DBERR (2007) Aerial surveys of waterbirds in strategic wind farm areas: 2005/06 final report. Department for Business Enterprise & Regulatory Reform (formerly DTI), London.
Both reports are available from:
COWRIE Collaborative Offshore Wind Research Into the Environment www.offshorewindfarms.co.uk) reports are freely downloadable, some under tab for Overview from COWRIE I, including:
Marine bird survey methodology (aerial and boat-based surveys)
Remote techniques (including radar & thermal imaging)
Displacement of birds
Population Viability Analysis feasibility study
Cumulative Effects towards developing guidance
Migration of whooper swans in relation to offshore wind farms
Breeding terns and offshore wind farms
Most of these projects are the subjects of updates either underway or soon to be commissioned. See also the News section.
Useful published papers include:
Barrios, L. & Rodríguez, A. 2004. Behavioural and environmental correlates of soaring-bird mortality at on-shore wind turbines. Journal of Applied Ecology 41: 71-81
Bright, J.A., Langston, R.H.W., Bullman, R., Evans, R.J., Gardner, S., & Pearce-Higgins, J.W. 2008. Map of bird sensitivities to wind farms in Scotland: a tool to aid planning and conservation. Biol. Conserv. 141: 2342-2356.
Bright, J.A., Langston, R.H.W., Pearce-Higgins, J.W., Bullman, R., Evans, R.J., Gardner, S., & 2008: Spatial overlap of wind farms on peatland with sensitive areas for birds. Mires and Peat 4 (2008/09), Article 07, http://www.mires-and-peat.net/map04/map_04_07.pdf International Mire Conservation Group and International Peat Society
De Lucas, M., Janss, G. F. E., Whitfield, D. P., & Ferrer, M. 2008. Collision fatality of raptors in wind farms does not depend on raptor abundance. Journal of Applied Ecology 45: 1695-1703
Desholm, M. 2006. Wind farm related mortality among avian migrants - a remote sensing study and model analysis. PhD thesis, Dept. of Wildlife Ecology and Biodiversity, National Environmental Research Institute & Center for Macroecology, Institute of Biology, University of Copenhagen.
Desholm, M. & Kahlert, J. 2005. Avian collision risk at an offshore wind farm. Royal Society Biol. Lett. 1:296-298.
Drewitt, A. L. & Langston, R. H. W. 2008. Collision effects of wind-power generators and other obstacles
on birds. Annals of the New York Academy of Sciences 1134: 233-266.
Everaert, J. & Stienen, E. W. M. 2007. Impact of wind turbines on birds in Zeebrugge (Belgium) Significant effect on breeding tern colony due to collisions. Biodiversity and Conservation 16: 3345-3359
Garthe, S. & Hüppop, O. 2004. Scaling possible adverse effects of marine wind farms on seabirds: developing and applying a vulnerability index. Journal of Applied Ecology 41: 724-734
Kulevsky, W. P. Jr., Brennan, L. A., Morrison, M. L., Boydston, K. K., Ballard, B. M., & Bryant, F. C. 2007. Wind energy development and wildlife conservation: challenges and opportunities. J. Wildlife Management 71: 2487-2498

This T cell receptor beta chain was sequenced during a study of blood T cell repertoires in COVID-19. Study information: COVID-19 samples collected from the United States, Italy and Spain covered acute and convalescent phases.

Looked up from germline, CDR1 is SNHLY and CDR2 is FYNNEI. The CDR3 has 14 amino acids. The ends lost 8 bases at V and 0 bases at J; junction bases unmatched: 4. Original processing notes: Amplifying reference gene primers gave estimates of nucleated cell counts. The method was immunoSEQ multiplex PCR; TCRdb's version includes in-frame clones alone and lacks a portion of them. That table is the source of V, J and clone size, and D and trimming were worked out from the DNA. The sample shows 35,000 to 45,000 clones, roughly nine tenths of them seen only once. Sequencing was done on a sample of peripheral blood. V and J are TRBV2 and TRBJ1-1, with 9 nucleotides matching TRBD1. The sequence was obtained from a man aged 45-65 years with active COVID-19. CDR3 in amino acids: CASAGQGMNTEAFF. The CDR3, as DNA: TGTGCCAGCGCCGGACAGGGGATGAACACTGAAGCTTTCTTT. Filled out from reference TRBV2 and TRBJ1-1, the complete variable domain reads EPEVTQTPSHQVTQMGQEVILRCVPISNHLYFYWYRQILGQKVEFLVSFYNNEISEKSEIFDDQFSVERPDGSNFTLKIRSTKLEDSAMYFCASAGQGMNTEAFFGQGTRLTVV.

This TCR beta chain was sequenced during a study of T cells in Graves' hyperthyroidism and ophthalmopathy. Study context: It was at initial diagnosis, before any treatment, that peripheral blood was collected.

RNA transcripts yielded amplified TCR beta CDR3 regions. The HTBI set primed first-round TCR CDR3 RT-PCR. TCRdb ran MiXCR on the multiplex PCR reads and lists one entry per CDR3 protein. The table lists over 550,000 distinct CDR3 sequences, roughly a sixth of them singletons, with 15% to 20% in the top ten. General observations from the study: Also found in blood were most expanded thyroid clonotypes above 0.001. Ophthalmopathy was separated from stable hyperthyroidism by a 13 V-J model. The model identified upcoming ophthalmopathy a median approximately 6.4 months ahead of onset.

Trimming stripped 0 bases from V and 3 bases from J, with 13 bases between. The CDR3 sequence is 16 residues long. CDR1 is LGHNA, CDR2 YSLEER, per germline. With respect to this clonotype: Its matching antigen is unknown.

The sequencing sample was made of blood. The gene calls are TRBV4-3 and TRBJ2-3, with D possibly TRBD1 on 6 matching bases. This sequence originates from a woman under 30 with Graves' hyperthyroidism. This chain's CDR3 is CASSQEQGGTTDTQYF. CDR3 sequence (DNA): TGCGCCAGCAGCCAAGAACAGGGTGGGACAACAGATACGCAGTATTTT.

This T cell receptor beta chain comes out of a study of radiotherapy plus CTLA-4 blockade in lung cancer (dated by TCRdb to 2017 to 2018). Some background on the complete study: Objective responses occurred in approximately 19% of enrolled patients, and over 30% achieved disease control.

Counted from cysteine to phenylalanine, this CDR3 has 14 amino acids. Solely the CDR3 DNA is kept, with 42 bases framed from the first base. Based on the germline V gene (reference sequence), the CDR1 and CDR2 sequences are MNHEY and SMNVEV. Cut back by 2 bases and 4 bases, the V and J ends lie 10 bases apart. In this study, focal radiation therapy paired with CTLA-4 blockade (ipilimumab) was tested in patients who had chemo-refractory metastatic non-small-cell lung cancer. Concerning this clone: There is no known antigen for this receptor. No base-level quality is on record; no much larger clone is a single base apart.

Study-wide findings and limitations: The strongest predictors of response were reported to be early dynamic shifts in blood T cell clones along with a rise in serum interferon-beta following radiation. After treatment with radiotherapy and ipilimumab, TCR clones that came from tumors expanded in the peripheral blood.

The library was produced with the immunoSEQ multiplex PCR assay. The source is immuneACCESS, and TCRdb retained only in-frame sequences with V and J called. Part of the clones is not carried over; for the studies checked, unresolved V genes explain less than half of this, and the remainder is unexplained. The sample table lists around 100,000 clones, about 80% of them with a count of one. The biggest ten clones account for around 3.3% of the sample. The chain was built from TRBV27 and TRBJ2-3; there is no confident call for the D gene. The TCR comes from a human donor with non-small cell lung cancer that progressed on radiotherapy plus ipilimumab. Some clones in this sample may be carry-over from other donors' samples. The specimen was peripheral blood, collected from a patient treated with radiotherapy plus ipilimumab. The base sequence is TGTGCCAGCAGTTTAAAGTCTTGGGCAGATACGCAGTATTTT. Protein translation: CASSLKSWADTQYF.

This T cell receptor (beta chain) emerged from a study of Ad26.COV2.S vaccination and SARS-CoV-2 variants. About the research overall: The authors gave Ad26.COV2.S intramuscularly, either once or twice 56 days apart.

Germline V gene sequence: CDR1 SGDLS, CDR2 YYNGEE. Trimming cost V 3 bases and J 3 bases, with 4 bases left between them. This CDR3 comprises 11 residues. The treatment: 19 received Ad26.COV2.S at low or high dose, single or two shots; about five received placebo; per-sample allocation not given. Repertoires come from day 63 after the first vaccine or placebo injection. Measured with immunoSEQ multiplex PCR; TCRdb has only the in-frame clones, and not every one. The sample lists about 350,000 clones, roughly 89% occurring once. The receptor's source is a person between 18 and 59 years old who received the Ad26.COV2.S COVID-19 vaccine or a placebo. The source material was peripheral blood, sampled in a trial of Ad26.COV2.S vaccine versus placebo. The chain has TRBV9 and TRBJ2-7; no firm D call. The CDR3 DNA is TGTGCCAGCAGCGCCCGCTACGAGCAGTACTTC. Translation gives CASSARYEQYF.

Kunz, T. H., Arnett, E. B., Cooper, B. M., Erickson, W. P., Larkin, R. P., Mabee, T., Morrison, M. L., Strickland, M. D., & Szewczak, J. M. 2007. Wind Energy Development on Birds and Bats. J. Wildlife Management 71: 2449-2486
Larsen, J.K. & Guillemette, M. 2007. Effects of wind turbines on flight behaviour of wintering common eiders: implications for habitat use and collision risk. Journal of Applied Ecology 44: 516-522
Martin, G. R. & Shaw, J. M. 2010. Bird collisions with power lines: Failing to see the way ahead? Biol Cons IN PRESS
Masden, E. A., Haydon, D. T., Fox, A. D. & Furness, R. W. 2010. Barriers to movement: modelling energetic costs of avoiding marine wind farms amongst breeding seabirds. Mar Poll Bull 60: 1085-1091.
Masden, E. A., Fox, A. D., Furness, R. W., Bullman, R. & Haydon, D. T., 2010. Cumulative impact assessments and bird/wind farm interactions: Developing a conceptual framework. Environmental Impact Assessment Review 30: 1-7.
Pearce-Higgins, J. W., Stephen, L., Langston, R. H. W., & Bright, J. A. 2008. Assessing the cumulative impacts of wind farms on peatland birds: a case study of golden plover Pluvialis apricaria in Scotland. Mires and Peat 4 (2008/09), Article 01, http://www.mires-and-peat.net/map04/map_04_01.pdf International Mire Conservation Group and International Peat Society
Pearce-Higgins, J. W., Stephen, L., Langston, R. H. W., Bainbridge, I. P., & Bullman, R. 2009. The distribution of breeding birds around upland wind farms. Journal of Applied Ecology 46: 1323-1331
Smallwood, K. S. 2006. Burrowing Owl Mortality in the Altamont Pass Wind Resource Area. J. Wildlife
Management 71 (5): 1513-1524.
Smallwood, K. S. & Thelander, C. 2008. Bird Mortality in the Altamont Pass Wind Resource Area,
California. J. Wildlife Management 72 (1): 215-223.
Smallwood, K. S., Rugge, L., & Morrison, M. L. 2009. Influence of Behaviour on Bird Mortality in Wind Energy Developments. J. Wildlife Management 73 (7): 1082-1098
Stewart, G.B., Pullin, A.S. & Coles, C.F. 2007. Poor evidence-base for assessment of windfarm impacts on birds. Environmental Conservation 34 (1): 1-11.
Other information sources - international
USA, Avian reports:
Wind Turbine Guidelines Advisory Committee Recommendations. March 2010